'You Have to Get More Creative': What Law Firms Learned About Training During the Pandemic

September 9, 2021

'You Have to Get More Creative': What Law Firms Learned About Training During the Pandemic

(This article was originally published in the September print edition of The American Lawyer as “Lessons Learned.”)

Associate and summer associate training has taken on a new life in the remote age. The content hasn’t necessarily changed much—crucial trial skills, business development growth, and mentorship opportunities remain paramount.

The way these development opportunities are delivered has changed by necessity, though.

Remote workshops and training sessions became prevalent throughout the pandemic, with teams talking to one another through Zoom and other videoconferencing platforms. Many understandably feared that this lack of person-to-person connection would stifle opportunities for younger attorneys.

Interestingly, though, many firms tell a different story.

Selendy & Gay's Administrative Partner Lena Konanova said the firm has continued its trial and deposition training programs through the pandemic, looking to give younger attorneys live trial experience. Rather than an in-person courtroom, the firm used the PSG virtual deposition program platform and Zoom to conduct remote proceedings, complete with actors logging onto Zoom to act as witnesses. The firm’s 2021 summer program included four separate virtual programs, where summer associates appeared in front of judges for pretrial conferences, opening statements of witnesses and closing arguments.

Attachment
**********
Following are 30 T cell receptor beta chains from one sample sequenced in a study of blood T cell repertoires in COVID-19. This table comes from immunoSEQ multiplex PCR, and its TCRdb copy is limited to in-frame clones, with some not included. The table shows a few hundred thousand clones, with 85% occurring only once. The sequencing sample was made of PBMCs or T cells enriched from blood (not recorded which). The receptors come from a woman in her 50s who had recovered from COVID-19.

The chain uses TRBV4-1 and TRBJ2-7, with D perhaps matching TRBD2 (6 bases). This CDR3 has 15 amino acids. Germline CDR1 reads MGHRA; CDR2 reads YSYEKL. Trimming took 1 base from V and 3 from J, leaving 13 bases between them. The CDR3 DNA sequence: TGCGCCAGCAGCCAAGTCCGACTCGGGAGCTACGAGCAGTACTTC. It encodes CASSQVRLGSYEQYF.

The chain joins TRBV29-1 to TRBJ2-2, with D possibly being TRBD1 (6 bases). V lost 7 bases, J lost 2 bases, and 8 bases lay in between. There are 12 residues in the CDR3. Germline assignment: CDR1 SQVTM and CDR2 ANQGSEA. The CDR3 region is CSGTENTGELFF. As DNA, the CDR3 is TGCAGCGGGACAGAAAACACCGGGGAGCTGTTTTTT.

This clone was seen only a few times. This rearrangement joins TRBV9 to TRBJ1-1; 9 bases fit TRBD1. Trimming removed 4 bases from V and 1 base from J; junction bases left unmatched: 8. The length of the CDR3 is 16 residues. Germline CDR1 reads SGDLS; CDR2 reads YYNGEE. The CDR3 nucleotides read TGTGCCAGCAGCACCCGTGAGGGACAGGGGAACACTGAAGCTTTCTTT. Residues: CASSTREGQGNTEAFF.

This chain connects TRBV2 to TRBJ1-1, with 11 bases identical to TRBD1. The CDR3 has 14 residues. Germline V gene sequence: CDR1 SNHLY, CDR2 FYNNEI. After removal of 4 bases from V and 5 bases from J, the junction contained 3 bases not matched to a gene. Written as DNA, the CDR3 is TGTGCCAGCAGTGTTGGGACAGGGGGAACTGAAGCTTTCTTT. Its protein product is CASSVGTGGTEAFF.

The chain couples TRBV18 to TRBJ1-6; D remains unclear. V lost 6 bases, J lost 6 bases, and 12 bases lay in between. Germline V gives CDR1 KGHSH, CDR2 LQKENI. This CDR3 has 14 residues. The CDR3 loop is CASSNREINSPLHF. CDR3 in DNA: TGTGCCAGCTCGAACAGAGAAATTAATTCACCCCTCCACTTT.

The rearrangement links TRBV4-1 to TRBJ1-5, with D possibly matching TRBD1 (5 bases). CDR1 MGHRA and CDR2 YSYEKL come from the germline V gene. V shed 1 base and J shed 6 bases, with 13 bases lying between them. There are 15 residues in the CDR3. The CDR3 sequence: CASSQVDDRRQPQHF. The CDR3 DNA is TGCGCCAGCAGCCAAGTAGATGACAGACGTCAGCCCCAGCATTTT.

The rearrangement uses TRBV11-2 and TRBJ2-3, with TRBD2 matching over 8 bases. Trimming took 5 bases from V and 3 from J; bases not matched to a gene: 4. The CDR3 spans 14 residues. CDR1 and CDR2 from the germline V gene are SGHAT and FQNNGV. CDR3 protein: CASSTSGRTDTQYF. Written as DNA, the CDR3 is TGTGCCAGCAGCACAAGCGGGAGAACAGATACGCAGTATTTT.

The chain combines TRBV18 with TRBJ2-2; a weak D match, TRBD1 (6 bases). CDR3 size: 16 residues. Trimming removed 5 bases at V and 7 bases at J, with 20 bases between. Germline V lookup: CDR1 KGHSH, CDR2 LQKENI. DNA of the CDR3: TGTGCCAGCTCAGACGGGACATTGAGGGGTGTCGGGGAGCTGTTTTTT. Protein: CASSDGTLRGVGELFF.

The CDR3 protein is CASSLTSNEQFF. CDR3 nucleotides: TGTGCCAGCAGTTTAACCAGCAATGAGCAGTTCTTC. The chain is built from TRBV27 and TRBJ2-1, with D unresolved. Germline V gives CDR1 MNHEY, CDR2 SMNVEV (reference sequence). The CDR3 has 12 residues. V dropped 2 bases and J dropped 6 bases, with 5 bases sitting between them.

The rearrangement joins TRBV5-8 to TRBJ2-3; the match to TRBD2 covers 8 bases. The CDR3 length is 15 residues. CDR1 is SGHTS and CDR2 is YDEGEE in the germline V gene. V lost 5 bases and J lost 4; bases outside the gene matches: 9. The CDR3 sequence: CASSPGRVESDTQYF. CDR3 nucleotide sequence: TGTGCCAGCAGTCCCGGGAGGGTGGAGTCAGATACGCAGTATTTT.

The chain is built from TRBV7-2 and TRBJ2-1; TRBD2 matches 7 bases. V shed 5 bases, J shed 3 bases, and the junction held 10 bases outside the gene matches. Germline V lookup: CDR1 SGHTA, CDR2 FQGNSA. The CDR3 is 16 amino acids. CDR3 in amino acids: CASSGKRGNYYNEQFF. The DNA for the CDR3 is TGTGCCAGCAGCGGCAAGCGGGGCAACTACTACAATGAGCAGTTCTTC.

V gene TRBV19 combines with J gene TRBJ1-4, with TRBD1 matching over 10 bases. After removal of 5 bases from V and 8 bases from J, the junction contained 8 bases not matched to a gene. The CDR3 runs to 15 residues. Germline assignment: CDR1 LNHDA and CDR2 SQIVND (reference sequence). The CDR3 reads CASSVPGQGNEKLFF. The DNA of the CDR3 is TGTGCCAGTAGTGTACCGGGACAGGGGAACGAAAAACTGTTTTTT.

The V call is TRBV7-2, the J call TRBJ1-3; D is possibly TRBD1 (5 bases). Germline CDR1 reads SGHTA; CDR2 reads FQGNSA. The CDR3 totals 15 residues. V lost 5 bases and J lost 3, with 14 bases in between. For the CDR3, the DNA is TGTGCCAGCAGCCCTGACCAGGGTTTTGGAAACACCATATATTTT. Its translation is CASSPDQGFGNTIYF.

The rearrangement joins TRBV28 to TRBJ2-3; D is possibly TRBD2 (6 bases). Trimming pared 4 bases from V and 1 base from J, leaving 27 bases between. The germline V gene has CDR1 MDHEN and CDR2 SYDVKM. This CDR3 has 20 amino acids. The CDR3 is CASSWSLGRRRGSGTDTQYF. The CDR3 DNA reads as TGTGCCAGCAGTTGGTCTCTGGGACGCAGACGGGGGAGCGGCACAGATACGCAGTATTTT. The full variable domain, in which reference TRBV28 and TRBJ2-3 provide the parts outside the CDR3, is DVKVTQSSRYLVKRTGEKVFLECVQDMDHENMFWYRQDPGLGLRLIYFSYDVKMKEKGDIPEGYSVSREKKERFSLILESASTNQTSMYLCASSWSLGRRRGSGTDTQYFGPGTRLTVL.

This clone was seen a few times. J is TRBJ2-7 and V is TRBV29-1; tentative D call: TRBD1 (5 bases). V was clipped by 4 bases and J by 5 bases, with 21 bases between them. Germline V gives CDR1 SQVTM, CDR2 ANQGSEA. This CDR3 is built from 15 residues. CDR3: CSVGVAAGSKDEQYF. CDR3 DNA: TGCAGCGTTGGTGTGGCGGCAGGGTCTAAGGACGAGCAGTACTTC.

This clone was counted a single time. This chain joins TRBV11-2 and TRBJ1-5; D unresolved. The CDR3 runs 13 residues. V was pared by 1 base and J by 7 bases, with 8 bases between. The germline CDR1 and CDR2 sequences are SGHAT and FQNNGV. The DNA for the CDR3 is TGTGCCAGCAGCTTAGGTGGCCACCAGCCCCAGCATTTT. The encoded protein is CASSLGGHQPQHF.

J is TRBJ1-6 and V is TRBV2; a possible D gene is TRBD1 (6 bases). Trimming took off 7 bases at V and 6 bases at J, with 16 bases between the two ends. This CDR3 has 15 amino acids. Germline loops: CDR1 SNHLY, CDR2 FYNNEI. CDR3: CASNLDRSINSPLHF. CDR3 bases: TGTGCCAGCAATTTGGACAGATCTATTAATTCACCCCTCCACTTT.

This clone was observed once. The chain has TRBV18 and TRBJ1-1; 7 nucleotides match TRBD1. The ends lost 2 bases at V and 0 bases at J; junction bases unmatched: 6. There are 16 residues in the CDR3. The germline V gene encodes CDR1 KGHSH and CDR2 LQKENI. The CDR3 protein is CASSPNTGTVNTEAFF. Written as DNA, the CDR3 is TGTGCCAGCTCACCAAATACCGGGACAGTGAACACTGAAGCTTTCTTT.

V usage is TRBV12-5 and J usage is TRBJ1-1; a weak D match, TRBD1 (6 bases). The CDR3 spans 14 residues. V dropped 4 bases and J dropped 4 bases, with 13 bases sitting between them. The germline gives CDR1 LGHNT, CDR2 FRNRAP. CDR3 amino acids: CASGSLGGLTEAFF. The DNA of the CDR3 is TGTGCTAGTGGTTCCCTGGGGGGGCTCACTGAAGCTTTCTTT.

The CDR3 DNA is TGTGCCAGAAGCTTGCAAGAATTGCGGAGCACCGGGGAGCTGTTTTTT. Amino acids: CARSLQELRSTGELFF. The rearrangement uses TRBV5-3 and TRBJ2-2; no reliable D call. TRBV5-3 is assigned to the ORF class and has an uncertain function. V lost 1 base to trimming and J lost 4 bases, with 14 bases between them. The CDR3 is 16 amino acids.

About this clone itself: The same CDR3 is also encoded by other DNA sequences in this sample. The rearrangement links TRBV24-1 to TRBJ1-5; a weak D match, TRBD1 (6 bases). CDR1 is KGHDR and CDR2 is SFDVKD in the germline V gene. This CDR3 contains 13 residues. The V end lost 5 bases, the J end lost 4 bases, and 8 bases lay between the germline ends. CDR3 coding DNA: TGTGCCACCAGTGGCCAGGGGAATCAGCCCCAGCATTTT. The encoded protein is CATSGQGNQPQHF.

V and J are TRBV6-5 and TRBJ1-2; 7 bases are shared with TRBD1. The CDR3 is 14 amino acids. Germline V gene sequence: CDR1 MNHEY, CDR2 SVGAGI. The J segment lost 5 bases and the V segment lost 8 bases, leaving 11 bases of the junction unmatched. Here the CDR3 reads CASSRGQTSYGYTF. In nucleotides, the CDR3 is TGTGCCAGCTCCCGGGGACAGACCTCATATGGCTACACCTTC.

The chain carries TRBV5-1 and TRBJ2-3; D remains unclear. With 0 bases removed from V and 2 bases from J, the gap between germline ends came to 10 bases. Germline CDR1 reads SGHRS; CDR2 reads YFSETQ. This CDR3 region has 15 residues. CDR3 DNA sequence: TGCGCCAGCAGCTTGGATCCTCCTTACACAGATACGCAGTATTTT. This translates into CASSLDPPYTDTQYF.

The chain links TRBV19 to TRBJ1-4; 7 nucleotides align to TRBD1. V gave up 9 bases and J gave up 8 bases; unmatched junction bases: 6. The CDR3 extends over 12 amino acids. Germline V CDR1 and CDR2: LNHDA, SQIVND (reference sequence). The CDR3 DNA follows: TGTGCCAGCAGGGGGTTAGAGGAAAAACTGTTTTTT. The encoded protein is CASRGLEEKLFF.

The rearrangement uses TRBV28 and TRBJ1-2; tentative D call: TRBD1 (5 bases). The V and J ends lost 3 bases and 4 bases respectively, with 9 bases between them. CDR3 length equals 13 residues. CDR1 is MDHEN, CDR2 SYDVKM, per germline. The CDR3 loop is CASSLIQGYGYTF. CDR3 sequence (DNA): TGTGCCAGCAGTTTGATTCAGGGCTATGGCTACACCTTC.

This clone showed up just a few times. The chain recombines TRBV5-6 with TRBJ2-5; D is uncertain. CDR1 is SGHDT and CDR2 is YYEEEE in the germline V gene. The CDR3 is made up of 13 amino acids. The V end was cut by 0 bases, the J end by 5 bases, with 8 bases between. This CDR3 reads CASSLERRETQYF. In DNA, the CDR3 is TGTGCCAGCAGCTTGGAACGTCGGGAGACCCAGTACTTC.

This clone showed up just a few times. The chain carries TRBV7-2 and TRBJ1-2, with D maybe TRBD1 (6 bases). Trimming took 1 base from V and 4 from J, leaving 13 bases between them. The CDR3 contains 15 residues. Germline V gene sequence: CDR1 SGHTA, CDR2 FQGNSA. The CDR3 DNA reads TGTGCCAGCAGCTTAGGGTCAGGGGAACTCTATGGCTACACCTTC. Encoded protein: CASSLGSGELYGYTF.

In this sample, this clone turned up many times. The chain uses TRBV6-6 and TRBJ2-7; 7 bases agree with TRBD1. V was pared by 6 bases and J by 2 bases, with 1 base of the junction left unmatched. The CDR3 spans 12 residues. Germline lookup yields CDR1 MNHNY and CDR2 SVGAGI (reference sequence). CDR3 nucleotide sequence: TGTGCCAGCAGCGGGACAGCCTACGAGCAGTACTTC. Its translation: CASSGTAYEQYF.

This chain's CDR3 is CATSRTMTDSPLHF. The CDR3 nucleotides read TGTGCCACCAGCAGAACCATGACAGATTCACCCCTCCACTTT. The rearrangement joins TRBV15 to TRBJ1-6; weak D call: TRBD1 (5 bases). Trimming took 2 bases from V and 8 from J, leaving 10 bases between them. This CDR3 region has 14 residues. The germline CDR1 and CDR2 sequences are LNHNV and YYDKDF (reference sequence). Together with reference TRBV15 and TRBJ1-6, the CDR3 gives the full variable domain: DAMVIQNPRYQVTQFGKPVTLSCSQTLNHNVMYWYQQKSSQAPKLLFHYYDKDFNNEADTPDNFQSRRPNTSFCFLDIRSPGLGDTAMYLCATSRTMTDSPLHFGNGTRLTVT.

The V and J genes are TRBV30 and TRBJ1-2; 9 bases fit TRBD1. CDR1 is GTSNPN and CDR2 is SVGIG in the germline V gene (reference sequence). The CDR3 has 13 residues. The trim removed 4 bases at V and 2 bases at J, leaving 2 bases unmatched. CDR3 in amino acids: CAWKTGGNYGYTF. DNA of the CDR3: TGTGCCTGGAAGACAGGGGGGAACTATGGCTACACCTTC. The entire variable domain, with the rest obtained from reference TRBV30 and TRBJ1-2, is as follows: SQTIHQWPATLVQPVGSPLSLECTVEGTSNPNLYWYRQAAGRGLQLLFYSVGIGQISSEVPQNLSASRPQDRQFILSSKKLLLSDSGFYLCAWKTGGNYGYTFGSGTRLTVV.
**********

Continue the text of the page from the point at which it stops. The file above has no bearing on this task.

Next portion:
Konanova shared that while the firm is looking forward to in-person instruction resuming soon, she believes these experiences will help give Selendy & Gay’s attorneys an edge no matter what form the courtroom of the future takes, especially as the firm prepares for the “possibility that certain depositions might continue to be taken remotely in the future.”

“It has been a really valuable skill for associates to learn, to develop methods to keep the attention of judges and juries through a screen, and to overcome the challenge of driving home something like a cross-examination, or a deposition of a hostile witness, with the same impact as when everybody is in the courtroom,” she said.

Read the full story in The American Lawyer.